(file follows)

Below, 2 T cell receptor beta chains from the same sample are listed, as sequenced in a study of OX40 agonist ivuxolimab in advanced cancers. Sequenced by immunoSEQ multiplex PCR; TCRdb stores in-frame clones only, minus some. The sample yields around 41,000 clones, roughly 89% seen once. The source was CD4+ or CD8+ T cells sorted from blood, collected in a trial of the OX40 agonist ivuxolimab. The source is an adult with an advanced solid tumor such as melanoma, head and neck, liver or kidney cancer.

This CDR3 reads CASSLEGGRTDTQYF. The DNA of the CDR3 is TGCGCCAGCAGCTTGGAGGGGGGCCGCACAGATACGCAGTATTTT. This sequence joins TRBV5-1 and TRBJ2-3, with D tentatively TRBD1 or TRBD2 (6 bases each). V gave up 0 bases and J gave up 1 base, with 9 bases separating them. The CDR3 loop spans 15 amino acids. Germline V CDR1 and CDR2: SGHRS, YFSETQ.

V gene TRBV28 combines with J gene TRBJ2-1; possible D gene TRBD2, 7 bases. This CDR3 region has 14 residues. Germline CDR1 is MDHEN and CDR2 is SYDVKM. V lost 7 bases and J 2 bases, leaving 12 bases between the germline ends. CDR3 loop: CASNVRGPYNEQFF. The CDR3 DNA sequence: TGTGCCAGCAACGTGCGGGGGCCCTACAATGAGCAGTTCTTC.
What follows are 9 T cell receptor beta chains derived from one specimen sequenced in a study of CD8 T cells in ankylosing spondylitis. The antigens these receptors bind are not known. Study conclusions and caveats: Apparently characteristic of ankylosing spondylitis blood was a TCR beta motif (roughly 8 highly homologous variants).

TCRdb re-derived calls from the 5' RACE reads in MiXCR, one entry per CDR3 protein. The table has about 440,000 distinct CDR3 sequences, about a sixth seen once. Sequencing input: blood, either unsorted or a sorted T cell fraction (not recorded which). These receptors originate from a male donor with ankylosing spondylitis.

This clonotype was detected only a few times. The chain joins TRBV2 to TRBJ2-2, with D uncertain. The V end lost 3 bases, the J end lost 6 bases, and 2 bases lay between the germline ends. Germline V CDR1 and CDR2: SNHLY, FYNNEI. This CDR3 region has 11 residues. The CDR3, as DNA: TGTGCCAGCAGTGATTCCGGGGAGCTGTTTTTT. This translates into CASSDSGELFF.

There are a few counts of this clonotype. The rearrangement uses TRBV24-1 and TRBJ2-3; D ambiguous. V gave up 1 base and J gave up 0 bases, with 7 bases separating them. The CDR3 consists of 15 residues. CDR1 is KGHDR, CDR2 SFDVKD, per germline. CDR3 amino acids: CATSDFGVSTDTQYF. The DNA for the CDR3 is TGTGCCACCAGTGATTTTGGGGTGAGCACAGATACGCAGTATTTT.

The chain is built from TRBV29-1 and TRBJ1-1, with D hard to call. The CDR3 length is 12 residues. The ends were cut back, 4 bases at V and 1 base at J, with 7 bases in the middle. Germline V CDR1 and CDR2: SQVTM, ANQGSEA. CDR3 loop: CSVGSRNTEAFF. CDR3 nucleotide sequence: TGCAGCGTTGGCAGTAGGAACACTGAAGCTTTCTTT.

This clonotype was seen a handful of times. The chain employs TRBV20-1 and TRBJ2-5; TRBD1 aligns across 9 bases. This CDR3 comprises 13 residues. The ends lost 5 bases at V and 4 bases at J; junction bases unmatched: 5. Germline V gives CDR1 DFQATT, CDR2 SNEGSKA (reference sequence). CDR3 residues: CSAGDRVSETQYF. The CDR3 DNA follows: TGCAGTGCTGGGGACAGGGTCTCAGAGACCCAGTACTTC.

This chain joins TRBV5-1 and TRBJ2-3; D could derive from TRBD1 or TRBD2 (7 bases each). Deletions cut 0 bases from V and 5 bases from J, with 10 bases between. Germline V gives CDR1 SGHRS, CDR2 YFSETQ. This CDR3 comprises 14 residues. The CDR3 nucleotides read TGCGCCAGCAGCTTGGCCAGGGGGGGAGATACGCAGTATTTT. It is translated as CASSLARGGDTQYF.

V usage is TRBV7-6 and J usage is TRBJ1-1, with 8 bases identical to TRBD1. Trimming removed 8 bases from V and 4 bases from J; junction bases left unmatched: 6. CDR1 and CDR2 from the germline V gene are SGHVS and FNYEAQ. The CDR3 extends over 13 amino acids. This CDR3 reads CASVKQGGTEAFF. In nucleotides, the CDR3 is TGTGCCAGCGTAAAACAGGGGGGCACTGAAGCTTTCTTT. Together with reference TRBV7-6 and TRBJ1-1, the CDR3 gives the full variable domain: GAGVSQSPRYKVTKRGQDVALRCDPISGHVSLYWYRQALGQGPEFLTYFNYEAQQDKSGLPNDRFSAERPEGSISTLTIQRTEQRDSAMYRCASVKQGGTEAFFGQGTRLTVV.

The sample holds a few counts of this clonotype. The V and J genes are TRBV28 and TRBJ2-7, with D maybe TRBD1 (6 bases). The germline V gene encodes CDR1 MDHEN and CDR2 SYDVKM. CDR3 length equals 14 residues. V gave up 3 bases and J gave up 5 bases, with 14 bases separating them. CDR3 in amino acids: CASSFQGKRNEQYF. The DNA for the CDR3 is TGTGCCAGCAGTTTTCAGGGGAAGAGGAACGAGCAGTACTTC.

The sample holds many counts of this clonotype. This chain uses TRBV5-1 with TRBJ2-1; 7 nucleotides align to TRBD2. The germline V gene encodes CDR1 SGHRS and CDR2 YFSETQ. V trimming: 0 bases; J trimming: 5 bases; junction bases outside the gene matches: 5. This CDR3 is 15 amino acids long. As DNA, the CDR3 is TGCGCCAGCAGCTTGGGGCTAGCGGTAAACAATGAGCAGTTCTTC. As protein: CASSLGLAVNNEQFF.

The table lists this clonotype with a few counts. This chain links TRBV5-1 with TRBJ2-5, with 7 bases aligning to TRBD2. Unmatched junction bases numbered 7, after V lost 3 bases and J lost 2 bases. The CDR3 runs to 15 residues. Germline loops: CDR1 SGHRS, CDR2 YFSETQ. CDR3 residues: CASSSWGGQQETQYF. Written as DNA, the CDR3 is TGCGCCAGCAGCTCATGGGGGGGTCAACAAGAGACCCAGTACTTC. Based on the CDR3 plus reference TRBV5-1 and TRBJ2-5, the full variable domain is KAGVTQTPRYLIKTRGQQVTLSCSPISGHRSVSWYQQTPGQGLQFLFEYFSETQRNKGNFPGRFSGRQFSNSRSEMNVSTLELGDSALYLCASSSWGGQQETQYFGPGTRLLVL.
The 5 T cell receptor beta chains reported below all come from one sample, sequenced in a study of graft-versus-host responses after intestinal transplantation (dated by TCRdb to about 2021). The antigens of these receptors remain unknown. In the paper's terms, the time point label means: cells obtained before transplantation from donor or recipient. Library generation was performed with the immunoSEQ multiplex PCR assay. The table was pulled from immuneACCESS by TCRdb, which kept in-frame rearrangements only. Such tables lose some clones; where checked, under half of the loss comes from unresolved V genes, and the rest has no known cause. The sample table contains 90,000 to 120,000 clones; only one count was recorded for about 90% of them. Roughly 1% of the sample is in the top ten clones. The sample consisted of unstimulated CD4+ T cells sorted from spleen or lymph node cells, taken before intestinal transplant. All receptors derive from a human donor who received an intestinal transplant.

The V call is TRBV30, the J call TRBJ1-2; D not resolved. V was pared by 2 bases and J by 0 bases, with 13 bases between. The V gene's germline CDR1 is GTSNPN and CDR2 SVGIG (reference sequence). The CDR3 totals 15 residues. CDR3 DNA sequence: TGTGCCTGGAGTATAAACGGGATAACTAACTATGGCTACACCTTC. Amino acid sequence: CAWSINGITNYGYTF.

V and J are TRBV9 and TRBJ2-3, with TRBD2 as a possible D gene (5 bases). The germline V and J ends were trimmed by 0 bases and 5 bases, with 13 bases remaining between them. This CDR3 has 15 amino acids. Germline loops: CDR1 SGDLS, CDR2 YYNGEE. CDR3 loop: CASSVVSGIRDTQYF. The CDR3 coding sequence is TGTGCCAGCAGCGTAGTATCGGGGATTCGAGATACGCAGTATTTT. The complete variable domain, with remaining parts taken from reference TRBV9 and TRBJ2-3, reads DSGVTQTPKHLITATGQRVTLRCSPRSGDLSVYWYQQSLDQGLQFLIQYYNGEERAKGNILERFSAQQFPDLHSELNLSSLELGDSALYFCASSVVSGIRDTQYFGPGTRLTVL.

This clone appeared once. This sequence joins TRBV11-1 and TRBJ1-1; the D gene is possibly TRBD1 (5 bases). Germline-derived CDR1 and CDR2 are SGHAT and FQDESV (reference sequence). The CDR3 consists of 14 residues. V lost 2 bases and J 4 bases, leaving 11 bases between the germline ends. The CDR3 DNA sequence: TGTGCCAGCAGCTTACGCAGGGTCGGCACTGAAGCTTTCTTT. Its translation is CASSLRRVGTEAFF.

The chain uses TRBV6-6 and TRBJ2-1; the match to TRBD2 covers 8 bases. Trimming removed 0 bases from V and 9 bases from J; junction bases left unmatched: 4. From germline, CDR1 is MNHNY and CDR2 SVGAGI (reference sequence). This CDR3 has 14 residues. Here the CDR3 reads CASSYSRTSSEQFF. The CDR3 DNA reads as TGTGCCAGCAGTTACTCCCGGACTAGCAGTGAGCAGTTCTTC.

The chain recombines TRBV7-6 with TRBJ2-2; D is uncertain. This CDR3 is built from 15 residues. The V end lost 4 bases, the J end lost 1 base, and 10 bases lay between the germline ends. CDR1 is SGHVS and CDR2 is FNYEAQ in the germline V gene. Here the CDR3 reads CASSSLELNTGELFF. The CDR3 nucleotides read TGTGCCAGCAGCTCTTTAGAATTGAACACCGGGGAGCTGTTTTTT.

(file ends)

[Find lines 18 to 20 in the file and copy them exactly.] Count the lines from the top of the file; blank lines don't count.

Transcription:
This clone appeared once. This sequence joins TRBV11-1 and TRBJ1-1; the D gene is possibly TRBD1 (5 bases). Germline-derived CDR1 and CDR2 are SGHAT and FQDESV (reference sequence). The CDR3 consists of 14 residues. V lost 2 bases and J 4 bases, leaving 11 bases between the germline ends. The CDR3 DNA sequence: TGTGCCAGCAGCTTACGCAGGGTCGGCACTGAAGCTTTCTTT. Its translation is CASSLRRVGTEAFF.

The chain uses TRBV6-6 and TRBJ2-1; the match to TRBD2 covers 8 bases. Trimming removed 0 bases from V and 9 bases from J; junction bases left unmatched: 4. From germline, CDR1 is MNHNY and CDR2 SVGAGI (reference sequence). This CDR3 has 14 residues. Here the CDR3 reads CASSYSRTSSEQFF. The CDR3 DNA reads as TGTGCCAGCAGTTACTCCCGGACTAGCAGTGAGCAGTTCTTC.

The chain recombines TRBV7-6 with TRBJ2-2; D is uncertain. This CDR3 is built from 15 residues. The V end lost 4 bases, the J end lost 1 base, and 10 bases lay between the germline ends. CDR1 is SGHVS and CDR2 is FNYEAQ in the germline V gene. Here the CDR3 reads CASSSLELNTGELFF. The CDR3 nucleotides read TGTGCCAGCAGCTCTTTAGAATTGAACACCGGGGAGCTGTTTTTT.